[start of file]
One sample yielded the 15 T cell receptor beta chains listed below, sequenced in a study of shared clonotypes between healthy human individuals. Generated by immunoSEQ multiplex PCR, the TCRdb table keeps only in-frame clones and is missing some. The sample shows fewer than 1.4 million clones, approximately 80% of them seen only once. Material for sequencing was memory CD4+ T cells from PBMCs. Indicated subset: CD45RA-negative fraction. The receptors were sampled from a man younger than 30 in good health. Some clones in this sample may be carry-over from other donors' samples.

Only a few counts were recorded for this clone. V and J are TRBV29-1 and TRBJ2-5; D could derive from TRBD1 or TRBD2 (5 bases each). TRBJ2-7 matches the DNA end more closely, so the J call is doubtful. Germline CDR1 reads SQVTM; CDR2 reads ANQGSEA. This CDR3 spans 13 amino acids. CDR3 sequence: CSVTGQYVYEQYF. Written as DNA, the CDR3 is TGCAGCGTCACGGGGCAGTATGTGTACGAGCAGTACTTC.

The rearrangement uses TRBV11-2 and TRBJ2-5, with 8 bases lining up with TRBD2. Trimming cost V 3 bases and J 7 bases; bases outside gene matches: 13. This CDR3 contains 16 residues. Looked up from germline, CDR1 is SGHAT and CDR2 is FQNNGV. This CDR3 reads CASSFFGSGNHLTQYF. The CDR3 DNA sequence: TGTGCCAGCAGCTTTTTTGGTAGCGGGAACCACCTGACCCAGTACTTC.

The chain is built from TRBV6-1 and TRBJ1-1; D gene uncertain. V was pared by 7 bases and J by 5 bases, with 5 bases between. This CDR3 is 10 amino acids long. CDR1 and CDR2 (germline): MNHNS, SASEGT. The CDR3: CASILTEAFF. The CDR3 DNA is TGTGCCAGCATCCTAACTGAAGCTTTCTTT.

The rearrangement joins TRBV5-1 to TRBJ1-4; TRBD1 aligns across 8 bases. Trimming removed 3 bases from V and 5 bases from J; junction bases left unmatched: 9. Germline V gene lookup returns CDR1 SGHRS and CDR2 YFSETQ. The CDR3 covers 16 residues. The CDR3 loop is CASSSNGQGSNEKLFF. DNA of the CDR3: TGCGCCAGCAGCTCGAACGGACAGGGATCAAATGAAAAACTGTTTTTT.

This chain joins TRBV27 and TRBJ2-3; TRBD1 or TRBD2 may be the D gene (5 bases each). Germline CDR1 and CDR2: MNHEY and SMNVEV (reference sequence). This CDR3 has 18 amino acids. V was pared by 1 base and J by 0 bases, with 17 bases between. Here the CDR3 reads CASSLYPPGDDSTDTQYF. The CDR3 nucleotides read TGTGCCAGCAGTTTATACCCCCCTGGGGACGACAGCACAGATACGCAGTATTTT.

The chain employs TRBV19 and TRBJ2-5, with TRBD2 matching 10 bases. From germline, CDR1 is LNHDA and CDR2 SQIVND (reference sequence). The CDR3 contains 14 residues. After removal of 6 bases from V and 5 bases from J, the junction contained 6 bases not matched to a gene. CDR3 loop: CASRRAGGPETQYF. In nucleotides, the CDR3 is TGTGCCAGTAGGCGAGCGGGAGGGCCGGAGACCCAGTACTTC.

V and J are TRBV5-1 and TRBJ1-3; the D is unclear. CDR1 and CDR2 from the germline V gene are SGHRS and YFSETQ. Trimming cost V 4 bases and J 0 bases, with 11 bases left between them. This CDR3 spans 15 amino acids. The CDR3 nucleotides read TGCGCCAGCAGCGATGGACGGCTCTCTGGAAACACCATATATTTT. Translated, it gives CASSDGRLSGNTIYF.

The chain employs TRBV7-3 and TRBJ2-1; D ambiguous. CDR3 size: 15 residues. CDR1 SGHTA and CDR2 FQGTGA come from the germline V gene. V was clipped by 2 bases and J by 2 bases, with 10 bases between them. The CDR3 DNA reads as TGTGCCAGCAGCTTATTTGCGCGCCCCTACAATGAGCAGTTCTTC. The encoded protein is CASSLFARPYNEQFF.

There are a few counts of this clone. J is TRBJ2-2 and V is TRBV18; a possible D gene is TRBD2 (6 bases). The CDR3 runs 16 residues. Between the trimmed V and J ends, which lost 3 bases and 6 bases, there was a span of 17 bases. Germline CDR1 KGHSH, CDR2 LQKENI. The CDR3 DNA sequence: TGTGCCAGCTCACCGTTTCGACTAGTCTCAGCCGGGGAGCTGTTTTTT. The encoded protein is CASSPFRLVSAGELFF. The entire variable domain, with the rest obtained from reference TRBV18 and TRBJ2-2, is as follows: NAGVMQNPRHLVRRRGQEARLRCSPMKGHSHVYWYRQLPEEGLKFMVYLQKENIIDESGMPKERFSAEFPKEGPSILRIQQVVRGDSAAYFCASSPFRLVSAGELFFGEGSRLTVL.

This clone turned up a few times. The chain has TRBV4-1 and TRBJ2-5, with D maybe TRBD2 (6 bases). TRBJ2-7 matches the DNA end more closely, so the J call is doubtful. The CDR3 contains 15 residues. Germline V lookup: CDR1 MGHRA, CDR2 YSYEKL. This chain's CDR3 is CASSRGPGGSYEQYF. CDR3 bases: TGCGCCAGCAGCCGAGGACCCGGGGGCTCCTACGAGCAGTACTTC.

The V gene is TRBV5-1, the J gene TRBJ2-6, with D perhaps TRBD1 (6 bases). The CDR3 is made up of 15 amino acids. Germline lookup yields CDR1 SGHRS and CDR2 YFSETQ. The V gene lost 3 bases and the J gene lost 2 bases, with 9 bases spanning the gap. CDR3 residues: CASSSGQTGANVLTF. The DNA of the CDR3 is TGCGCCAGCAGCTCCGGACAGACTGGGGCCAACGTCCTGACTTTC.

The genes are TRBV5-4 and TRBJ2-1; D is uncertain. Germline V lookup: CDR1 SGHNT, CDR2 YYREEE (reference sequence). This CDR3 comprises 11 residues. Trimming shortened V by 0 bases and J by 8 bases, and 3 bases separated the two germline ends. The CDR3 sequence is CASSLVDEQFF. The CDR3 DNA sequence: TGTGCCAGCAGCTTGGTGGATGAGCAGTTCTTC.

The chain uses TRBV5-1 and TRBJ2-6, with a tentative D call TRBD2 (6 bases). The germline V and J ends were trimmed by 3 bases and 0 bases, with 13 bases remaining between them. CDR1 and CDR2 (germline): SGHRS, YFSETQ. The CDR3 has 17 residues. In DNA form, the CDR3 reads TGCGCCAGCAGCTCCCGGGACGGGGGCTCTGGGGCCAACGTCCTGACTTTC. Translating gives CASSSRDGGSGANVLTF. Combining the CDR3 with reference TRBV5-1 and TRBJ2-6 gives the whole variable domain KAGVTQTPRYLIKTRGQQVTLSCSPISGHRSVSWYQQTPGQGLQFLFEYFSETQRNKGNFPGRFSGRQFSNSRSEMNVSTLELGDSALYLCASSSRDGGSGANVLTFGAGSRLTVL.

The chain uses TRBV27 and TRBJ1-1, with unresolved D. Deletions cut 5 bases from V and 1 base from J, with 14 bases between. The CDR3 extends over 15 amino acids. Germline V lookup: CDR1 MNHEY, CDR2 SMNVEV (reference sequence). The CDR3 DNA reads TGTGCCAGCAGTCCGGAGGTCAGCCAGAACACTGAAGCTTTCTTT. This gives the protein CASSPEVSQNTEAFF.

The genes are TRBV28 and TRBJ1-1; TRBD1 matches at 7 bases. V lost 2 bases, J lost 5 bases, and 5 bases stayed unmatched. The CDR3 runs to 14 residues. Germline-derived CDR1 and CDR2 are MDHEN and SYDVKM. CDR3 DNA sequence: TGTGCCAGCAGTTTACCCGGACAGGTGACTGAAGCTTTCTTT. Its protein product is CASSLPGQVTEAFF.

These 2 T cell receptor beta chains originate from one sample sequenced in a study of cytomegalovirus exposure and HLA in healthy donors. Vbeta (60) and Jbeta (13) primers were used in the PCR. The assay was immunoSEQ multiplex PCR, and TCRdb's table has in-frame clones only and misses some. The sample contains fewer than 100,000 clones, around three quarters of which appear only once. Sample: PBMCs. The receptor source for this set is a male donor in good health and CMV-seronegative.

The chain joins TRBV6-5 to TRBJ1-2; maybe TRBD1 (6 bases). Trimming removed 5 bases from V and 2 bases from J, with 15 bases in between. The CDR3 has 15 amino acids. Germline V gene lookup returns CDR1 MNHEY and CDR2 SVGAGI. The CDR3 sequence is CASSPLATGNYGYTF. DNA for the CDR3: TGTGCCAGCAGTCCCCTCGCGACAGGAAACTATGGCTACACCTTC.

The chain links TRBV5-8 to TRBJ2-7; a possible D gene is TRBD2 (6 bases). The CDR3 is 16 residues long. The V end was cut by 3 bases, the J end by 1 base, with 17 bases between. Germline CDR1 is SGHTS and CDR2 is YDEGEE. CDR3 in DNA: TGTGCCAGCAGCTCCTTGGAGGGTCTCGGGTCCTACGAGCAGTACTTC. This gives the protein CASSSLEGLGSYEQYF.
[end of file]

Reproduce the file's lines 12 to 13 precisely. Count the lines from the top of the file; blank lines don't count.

The V gene is TRBV5-1, the J gene TRBJ2-6, with D perhaps TRBD1 (6 bases). The CDR3 is made up of 15 amino acids. Germline lookup yields CDR1 SGHRS and CDR2 YFSETQ. The V gene lost 3 bases and the J gene lost 2 bases, with 9 bases spanning the gap. CDR3 residues: CASSSGQTGANVLTF. The DNA of the CDR3 is TGCGCCAGCAGCTCCGGACAGACTGGGGCCAACGTCCTGACTTTC.

The genes are TRBV5-4 and TRBJ2-1; D is uncertain. Germline V lookup: CDR1 SGHNT, CDR2 YYREEE (reference sequence). This CDR3 comprises 11 residues. Trimming shortened V by 0 bases and J by 8 bases, and 3 bases separated the two germline ends. The CDR3 sequence is CASSLVDEQFF. The CDR3 DNA sequence: TGTGCCAGCAGCTTGGTGGATGAGCAGTTCTTC.